Pubic arch

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Pubic arch
Female pelvis (pubic arch labeled at bottom center.)
Male pelvis (pubic arch labeled at bottom center.)
Latin Arcus pubicus
FMA 16951
Anatomical terms of bone

The pubic arch is part of the pelvis. It is formed by the convergence of the inferior rami of the ischium and pubis on either side, below the pubic symphysis. The angle at which they converge is known as the subpubic angle.[1]


The pubic arch is one of three notches (the one in front) that separated the eminences of the lower circumference of the true pelvis.[citation needed]

Clinical significance[edit]

Subpubic angle[edit]

The subpubic angle (or pubic angle) is the angle in the human body as the apex of the pubic arch, formed by the convergence of the inferior rami of the ischium and pubis on either side. The subpubic angle is important in forensic anthropology, in determining the sex of someone from skeletal remains. A subpubic angle of 50-82 degrees indicates a male; an angle of 90 degrees indicates a female.[2] Women have wider hips - a greater subpubic angle - in order to allow for child birth. Other sources operates with 50-60 degrees for males and 70-90 degrees in females.[1]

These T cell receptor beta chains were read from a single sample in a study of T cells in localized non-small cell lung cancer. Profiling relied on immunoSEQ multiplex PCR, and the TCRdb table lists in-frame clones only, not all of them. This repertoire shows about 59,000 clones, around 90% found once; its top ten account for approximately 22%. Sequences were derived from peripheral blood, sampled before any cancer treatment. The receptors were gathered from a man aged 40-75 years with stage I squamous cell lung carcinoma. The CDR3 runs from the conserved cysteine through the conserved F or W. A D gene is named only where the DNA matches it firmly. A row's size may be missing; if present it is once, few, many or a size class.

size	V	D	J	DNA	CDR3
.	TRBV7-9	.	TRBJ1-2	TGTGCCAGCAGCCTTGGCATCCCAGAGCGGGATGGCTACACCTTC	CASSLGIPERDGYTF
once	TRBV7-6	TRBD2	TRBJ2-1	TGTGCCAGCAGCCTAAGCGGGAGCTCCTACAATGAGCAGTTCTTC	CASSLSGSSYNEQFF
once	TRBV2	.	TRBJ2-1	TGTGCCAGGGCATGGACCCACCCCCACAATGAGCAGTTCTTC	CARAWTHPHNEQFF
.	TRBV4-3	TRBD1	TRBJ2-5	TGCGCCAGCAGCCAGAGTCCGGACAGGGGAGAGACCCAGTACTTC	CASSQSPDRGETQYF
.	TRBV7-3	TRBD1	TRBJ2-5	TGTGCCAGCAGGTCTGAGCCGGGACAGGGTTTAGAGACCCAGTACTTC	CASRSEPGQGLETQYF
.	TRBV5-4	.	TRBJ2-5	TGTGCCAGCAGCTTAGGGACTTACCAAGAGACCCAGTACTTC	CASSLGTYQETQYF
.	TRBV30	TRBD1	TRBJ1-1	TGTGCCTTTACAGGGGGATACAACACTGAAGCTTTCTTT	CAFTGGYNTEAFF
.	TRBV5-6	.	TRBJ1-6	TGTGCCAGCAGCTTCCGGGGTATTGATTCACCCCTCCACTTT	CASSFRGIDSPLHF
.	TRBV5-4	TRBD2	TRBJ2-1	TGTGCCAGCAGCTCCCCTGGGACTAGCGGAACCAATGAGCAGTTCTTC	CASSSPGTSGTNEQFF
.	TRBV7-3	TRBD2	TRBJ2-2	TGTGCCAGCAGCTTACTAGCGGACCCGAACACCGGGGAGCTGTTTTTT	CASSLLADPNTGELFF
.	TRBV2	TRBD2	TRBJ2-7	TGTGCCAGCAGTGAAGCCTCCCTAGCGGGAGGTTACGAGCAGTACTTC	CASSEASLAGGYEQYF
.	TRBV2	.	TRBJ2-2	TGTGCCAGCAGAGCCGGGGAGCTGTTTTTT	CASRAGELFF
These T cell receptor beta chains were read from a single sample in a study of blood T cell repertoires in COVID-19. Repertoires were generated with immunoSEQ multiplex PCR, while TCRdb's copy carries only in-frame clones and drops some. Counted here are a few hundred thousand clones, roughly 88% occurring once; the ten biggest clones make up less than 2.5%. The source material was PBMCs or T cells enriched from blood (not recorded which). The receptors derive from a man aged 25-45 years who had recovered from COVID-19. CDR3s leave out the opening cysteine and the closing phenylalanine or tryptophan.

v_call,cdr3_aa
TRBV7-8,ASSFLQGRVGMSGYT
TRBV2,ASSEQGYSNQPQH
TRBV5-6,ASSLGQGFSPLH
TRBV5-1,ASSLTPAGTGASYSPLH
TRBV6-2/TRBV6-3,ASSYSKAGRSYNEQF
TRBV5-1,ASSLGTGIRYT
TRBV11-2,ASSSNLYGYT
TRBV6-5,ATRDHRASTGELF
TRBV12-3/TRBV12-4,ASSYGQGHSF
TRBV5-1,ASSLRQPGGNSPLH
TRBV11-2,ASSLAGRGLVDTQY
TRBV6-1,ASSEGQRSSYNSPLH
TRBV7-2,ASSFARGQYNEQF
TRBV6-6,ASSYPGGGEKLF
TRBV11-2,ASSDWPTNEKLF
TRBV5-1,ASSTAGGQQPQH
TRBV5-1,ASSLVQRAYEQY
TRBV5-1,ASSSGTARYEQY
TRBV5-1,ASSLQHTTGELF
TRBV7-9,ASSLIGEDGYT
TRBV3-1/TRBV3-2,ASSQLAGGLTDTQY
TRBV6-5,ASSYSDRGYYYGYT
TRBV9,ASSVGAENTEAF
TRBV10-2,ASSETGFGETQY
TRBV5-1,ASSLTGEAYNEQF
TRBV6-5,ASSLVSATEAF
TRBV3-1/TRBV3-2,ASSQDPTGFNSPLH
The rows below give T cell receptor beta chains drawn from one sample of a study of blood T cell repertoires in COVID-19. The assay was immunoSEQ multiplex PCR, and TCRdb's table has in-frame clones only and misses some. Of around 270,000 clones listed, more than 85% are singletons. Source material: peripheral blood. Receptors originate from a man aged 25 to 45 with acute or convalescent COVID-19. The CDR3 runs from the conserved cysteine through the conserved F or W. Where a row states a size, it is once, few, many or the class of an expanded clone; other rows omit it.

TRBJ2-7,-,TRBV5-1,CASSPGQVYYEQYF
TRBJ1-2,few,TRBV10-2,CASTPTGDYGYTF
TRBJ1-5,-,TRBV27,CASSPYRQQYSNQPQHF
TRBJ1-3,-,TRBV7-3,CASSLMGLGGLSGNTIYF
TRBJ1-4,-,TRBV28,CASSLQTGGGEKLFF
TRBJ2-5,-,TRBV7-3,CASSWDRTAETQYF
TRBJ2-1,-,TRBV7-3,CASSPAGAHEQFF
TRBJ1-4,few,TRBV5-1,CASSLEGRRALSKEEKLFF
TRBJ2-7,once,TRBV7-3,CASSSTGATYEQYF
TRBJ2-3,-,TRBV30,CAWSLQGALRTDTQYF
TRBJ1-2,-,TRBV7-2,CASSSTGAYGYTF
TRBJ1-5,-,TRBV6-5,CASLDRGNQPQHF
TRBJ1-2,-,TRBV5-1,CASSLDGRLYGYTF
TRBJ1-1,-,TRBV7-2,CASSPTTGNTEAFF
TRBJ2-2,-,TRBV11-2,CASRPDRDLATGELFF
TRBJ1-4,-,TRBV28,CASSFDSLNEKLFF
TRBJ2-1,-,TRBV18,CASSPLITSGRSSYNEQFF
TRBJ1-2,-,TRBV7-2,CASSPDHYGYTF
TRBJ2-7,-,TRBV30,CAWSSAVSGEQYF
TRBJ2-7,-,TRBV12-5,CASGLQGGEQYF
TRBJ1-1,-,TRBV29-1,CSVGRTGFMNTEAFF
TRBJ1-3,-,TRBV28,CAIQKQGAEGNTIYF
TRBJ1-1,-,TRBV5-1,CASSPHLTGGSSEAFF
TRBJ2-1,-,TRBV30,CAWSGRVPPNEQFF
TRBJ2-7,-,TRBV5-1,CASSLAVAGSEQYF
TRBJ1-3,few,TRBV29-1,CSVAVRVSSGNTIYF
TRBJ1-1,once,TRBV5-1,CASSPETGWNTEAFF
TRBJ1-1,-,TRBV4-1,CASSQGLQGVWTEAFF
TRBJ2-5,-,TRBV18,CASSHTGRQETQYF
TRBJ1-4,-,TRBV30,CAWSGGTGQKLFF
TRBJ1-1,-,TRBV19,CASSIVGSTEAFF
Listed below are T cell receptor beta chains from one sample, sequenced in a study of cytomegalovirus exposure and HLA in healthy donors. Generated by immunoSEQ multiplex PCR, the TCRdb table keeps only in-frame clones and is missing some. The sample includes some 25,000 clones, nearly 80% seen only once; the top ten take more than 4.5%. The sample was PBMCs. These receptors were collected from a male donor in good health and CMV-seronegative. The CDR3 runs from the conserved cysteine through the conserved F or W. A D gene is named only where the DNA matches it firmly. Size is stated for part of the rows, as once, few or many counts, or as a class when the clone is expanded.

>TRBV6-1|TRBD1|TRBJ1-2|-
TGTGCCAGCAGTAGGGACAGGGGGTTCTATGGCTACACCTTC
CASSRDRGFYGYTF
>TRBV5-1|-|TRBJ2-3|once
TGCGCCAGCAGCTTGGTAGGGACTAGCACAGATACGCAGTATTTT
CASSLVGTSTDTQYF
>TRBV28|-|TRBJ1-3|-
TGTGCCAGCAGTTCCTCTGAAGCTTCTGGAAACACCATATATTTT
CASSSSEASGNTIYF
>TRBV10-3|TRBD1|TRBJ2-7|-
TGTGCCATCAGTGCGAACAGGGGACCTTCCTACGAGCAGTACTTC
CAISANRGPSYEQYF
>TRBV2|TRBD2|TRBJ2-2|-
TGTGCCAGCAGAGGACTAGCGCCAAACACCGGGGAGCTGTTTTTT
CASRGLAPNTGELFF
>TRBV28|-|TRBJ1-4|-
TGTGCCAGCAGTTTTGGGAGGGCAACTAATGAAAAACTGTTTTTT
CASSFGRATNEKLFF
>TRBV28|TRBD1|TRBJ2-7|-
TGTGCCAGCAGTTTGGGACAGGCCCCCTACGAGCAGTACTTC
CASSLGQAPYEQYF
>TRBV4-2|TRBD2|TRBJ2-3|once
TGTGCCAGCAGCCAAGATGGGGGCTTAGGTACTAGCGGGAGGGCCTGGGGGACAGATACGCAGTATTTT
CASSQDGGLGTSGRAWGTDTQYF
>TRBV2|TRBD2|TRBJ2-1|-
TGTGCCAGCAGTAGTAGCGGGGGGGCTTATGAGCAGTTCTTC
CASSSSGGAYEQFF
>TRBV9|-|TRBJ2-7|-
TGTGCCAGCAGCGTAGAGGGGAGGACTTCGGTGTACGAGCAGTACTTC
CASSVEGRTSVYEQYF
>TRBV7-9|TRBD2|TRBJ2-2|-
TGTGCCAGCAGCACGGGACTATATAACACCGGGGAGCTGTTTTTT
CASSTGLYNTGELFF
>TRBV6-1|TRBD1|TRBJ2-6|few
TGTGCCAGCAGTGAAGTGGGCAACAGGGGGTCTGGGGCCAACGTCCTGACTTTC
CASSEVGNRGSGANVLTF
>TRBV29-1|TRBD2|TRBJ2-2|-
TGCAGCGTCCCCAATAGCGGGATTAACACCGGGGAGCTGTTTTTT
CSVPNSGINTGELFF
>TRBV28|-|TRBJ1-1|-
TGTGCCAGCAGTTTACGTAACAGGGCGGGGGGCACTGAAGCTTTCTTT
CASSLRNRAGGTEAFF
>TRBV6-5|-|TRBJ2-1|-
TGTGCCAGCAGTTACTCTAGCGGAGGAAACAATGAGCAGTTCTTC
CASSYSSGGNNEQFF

As seen in the picture , there is a distinctive difference between the pubic arch of a male and a female. This difference is found in the subpubic angle. The area in which the pubic arch is located is the pelvis, the area that is most different between male and female anatomy. The subpubic angle of a man is generally 50-60 degrees while that of a woman is generally 70-90 degrees.[1] A woman’s pubic arch needs to be wider in order to enable childbirth. The pelvic inlet of a female is also wider because the child’s head must pass through it. The pubic arch is also referred to as the ischiopubic arch.

Intrapubic angle[edit]


This article incorporates text in the public domain from the 20th edition of Gray's Anatomy (1918)

  1. ^ a b c Bojsen-Møller, Finn; Simonsen, Erik B.; Tranum-Jensen, Jørgen (2001). Bevægeapparatets anatomi [Anatomy of the Locomotive Apparatus] (in Danish) (12th ed.). pp. 257–258. ISBN 978-87-628-0307-7. 
  2. ^ Anthony J. Bertino. Forensic Science - Fundamentals and Investigations. South-Western Cengage Learning, 2000. ISBN 978-0-538-44586-3. Page 368